Criminologist driving sexual violence reform named Monash Uni’s new VC

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A criminologist who helped shape the federal government’s proposed sexual violence reforms for universities will lead Monash University as its next vice chancellor.

Professor Sharon Pickering is provost at the university, having risen through the ranks from a lecturer, and has worked with governments worldwide to help combat sex trafficking and family violence, conducting fieldwork in Thai refugee camps and on the streets of Belfast.

Criminologist and Monash University provost Sharon Pickering will be the uni’s next vice chancellor.

Pickering succeeds Professor Margaret Gardner, who left Monash this year to become the 30th governor of Victoria.

While some universities have been pushing back against regulation to govern how they respond to sexual violence, Pickering was part of federal Education Minister Jason Clare’s stakeholders’ group that designed the overhaul.

The proposed reforms include a new student ombudsman to investigate complaints and potential sanctions on universities that mishandle cases, after a damning Senate inquiry found universities couldn’t be trusted to handle cases without strong intervention.

When the plans were released last month, Pickering was one of the few university voices championing them.

“This is a game-changer and we should take this opportunity as a sector,” she said.

As Monash announced her appointment on Wednesday, Pickering told this masthead she was excited about the role – and deeply committed to those reforms.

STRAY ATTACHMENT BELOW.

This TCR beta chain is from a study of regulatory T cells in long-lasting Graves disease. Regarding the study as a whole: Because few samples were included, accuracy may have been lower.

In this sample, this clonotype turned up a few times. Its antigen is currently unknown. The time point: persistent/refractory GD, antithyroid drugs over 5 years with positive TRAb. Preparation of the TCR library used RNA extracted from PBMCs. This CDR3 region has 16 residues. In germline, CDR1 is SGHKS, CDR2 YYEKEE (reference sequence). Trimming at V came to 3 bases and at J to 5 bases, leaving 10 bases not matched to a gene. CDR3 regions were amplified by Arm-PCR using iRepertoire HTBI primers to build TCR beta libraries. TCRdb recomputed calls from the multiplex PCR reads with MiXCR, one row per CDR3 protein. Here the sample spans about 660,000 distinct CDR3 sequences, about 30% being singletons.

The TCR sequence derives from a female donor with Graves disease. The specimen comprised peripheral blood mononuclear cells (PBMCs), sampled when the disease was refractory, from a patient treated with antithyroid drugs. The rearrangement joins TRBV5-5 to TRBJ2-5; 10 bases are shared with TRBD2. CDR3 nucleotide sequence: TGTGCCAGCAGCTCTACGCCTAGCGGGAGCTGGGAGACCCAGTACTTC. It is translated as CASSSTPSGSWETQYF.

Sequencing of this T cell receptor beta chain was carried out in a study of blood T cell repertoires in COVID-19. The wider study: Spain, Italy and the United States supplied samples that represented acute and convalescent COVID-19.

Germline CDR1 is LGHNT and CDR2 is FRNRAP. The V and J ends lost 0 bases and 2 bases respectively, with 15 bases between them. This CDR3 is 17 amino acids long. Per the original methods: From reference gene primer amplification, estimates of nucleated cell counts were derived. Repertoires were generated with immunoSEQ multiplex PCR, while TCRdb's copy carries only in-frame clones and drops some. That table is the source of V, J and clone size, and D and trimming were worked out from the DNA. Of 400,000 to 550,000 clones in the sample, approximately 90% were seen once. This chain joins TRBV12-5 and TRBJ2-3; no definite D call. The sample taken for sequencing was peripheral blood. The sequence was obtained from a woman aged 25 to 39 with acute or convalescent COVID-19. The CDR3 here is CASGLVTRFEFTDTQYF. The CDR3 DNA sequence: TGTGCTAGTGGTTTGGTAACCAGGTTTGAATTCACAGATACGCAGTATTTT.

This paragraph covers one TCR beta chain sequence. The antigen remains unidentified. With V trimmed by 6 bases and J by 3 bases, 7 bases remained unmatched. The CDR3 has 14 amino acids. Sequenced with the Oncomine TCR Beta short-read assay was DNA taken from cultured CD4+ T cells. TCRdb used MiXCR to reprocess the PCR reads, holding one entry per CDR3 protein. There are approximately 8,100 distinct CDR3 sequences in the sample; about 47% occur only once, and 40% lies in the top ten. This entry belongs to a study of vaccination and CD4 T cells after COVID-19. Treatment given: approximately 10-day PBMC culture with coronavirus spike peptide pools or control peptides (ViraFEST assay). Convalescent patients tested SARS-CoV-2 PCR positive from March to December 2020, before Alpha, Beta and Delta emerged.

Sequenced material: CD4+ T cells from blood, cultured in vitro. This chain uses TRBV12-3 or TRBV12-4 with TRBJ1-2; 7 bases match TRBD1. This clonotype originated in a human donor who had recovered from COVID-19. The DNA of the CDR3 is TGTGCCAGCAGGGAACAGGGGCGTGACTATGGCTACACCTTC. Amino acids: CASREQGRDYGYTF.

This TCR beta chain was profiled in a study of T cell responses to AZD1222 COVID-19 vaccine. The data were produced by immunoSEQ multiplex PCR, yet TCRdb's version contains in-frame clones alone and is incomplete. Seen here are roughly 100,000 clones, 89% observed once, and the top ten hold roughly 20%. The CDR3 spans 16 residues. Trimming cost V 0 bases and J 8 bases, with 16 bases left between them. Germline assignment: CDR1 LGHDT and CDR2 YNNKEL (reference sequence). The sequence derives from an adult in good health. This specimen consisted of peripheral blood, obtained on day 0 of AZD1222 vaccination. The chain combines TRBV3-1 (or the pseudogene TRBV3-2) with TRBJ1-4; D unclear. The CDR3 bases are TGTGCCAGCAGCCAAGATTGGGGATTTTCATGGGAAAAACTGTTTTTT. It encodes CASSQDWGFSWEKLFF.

When she joined the university in 2003, it was the students she encountered first.

“I gave my first lecture at 9am that day,” she said. “I walked straight from the car park, I didn’t even go to my office.”

And she still sees the students as the beating heart of the university.

“They fuel the research engine for our economy, they enable us to do the big, grand things, to think of the ideas the world needs. So student experience needs to be front and centre in everything.”

Advocates who have spent the past decade pushing for change on sexual violence, such as Sharna Bremner of End Rape on Campus Australia, say Pickering has been a strong voice working to improve things for sexual assault survivors.

Pickering, who is also an expert on asylum seeker policy, recalled watching a meeting of female leaders at a Thai refugee camp more than a decade ago. The women were so distressed at the prospect of younger girls being trafficked for the sex trade that they were considering stopping them leaving the camp.

“And that’d mean they’d miss out on school, on work opportunities,” Pickering said. “It just showed me how important it is to have women and survivors’ agency at the heart of solutions.”

Monash chancellor Simon McKeon said Pickering stood out during an “exhaustive” global search because of her integrity and energy.

“Monash’s next phase is in the fiercely capable hands of someone who has the DNA of Monash running through their veins and the best interests of our community at heart,” he said

McKeon thanked acting vice chancellor Professor Susan Elliott for taking the role since Gardner’s departure.

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